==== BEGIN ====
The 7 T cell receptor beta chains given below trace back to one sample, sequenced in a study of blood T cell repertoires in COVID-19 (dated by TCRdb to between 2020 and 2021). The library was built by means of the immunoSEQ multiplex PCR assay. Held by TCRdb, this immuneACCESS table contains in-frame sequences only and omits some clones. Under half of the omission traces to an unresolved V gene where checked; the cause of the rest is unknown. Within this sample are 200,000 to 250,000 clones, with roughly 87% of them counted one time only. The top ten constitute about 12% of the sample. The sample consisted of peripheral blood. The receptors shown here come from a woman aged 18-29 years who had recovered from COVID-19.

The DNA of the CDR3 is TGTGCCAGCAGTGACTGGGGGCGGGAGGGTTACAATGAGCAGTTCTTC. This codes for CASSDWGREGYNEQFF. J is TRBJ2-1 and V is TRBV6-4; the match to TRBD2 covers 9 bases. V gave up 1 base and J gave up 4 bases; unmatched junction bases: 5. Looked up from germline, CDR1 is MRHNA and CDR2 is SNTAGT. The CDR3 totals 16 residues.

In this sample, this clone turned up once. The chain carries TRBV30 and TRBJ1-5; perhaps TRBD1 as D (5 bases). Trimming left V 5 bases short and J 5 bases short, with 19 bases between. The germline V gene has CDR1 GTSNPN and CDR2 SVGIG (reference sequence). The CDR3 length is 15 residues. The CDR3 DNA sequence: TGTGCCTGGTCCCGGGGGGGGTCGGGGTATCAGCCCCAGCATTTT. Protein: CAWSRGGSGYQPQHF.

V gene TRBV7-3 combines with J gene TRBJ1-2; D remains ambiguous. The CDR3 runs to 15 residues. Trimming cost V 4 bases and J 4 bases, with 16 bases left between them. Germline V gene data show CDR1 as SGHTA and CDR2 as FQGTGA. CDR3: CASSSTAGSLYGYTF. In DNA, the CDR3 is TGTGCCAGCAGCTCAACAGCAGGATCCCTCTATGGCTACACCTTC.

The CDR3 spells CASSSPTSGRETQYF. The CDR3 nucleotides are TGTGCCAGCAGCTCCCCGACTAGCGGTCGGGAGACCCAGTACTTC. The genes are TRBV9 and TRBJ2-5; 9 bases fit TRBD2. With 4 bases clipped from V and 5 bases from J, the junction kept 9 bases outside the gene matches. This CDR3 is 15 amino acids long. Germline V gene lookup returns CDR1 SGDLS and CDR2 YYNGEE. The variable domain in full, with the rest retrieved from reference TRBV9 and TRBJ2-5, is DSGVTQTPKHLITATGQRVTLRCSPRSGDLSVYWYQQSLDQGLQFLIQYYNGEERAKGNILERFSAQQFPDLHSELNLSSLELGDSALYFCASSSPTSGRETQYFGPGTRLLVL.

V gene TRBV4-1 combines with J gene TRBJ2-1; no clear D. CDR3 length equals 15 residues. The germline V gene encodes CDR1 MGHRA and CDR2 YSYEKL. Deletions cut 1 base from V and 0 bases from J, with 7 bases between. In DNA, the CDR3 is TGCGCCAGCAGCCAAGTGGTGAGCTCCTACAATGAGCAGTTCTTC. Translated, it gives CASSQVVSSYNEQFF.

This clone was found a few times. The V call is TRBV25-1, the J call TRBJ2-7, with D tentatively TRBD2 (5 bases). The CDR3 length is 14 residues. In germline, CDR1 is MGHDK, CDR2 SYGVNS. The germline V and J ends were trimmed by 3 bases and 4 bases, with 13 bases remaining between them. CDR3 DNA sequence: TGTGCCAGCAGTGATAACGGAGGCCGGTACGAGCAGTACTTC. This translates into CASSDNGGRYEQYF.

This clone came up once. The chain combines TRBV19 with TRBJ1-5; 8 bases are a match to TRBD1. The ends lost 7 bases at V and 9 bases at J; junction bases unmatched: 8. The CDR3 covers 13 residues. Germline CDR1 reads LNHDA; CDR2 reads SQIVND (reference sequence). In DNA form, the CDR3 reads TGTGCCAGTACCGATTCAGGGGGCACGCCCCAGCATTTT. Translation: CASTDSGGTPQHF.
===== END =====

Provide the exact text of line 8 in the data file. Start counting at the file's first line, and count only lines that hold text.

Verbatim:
This clone came up once. The chain combines TRBV19 with TRBJ1-5; 8 bases are a match to TRBD1. The ends lost 7 bases at V and 9 bases at J; junction bases unmatched: 8. The CDR3 covers 13 residues. Germline CDR1 reads LNHDA; CDR2 reads SQIVND (reference sequence). In DNA form, the CDR3 reads TGTGCCAGTACCGATTCAGGGGGCACGCCCCAGCATTTT. Translation: CASTDSGGTPQHF.